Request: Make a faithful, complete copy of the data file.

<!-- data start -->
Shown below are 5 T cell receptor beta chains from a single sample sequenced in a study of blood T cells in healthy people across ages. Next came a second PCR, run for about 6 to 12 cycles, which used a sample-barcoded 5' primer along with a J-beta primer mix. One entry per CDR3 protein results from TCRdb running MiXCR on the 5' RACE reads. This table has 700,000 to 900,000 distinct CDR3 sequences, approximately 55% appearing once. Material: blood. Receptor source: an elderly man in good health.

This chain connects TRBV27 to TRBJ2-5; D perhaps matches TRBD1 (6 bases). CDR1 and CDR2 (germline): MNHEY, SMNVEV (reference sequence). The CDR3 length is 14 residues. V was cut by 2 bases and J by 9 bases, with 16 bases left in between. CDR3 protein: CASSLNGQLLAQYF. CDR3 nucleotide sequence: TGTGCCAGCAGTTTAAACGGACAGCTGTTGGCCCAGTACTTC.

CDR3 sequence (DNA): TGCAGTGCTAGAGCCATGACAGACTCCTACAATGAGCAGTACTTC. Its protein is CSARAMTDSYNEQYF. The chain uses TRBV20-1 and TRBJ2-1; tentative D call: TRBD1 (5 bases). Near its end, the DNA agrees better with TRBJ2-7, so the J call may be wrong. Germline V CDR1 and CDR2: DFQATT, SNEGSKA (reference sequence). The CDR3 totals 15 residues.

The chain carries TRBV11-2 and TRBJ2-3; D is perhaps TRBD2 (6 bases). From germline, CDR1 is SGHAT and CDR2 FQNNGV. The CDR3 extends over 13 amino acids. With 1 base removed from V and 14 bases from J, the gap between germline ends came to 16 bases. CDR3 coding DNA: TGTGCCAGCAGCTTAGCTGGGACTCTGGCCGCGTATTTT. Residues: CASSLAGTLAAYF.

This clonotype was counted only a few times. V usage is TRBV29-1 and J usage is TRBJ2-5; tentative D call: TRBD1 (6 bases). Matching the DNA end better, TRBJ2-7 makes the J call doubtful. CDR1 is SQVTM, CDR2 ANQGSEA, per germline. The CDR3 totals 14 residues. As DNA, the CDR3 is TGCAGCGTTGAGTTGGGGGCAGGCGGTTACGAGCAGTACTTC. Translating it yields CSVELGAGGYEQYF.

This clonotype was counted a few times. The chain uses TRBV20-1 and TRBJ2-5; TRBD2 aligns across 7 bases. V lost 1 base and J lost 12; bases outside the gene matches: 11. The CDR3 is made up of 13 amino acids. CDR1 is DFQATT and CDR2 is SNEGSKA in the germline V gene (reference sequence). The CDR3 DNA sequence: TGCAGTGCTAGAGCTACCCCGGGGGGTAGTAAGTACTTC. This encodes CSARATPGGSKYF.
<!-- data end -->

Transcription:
Shown below are 5 T cell receptor beta chains from a single sample sequenced in a study of blood T cells in healthy people across ages. Next came a second PCR, run for about 6 to 12 cycles, which used a sample-barcoded 5' primer along with a J-beta primer mix. One entry per CDR3 protein results from TCRdb running MiXCR on the 5' RACE reads. This table has 700,000 to 900,000 distinct CDR3 sequences, approximately 55% appearing once. Material: blood. Receptor source: an elderly man in good health.

This chain connects TRBV27 to TRBJ2-5; D perhaps matches TRBD1 (6 bases). CDR1 and CDR2 (germline): MNHEY, SMNVEV (reference sequence). The CDR3 length is 14 residues. V was cut by 2 bases and J by 9 bases, with 16 bases left in between. CDR3 protein: CASSLNGQLLAQYF. CDR3 nucleotide sequence: TGTGCCAGCAGTTTAAACGGACAGCTGTTGGCCCAGTACTTC.

CDR3 sequence (DNA): TGCAGTGCTAGAGCCATGACAGACTCCTACAATGAGCAGTACTTC. Its protein is CSARAMTDSYNEQYF. The chain uses TRBV20-1 and TRBJ2-1; tentative D call: TRBD1 (5 bases). Near its end, the DNA agrees better with TRBJ2-7, so the J call may be wrong. Germline V CDR1 and CDR2: DFQATT, SNEGSKA (reference sequence). The CDR3 totals 15 residues.

The chain carries TRBV11-2 and TRBJ2-3; D is perhaps TRBD2 (6 bases). From germline, CDR1 is SGHAT and CDR2 FQNNGV. The CDR3 extends over 13 amino acids. With 1 base removed from V and 14 bases from J, the gap between germline ends came to 16 bases. CDR3 coding DNA: TGTGCCAGCAGCTTAGCTGGGACTCTGGCCGCGTATTTT. Residues: CASSLAGTLAAYF.

This clonotype was counted only a few times. V usage is TRBV29-1 and J usage is TRBJ2-5; tentative D call: TRBD1 (6 bases). Matching the DNA end better, TRBJ2-7 makes the J call doubtful. CDR1 is SQVTM, CDR2 ANQGSEA, per germline. The CDR3 totals 14 residues. As DNA, the CDR3 is TGCAGCGTTGAGTTGGGGGCAGGCGGTTACGAGCAGTACTTC. Translating it yields CSVELGAGGYEQYF.

This clonotype was counted a few times. The chain uses TRBV20-1 and TRBJ2-5; TRBD2 aligns across 7 bases. V lost 1 base and J lost 12; bases outside the gene matches: 11. The CDR3 is made up of 13 amino acids. CDR1 is DFQATT and CDR2 is SNEGSKA in the germline V gene (reference sequence). The CDR3 DNA sequence: TGCAGTGCTAGAGCTACCCCGGGGGGTAGTAAGTACTTC. This encodes CSARATPGGSKYF.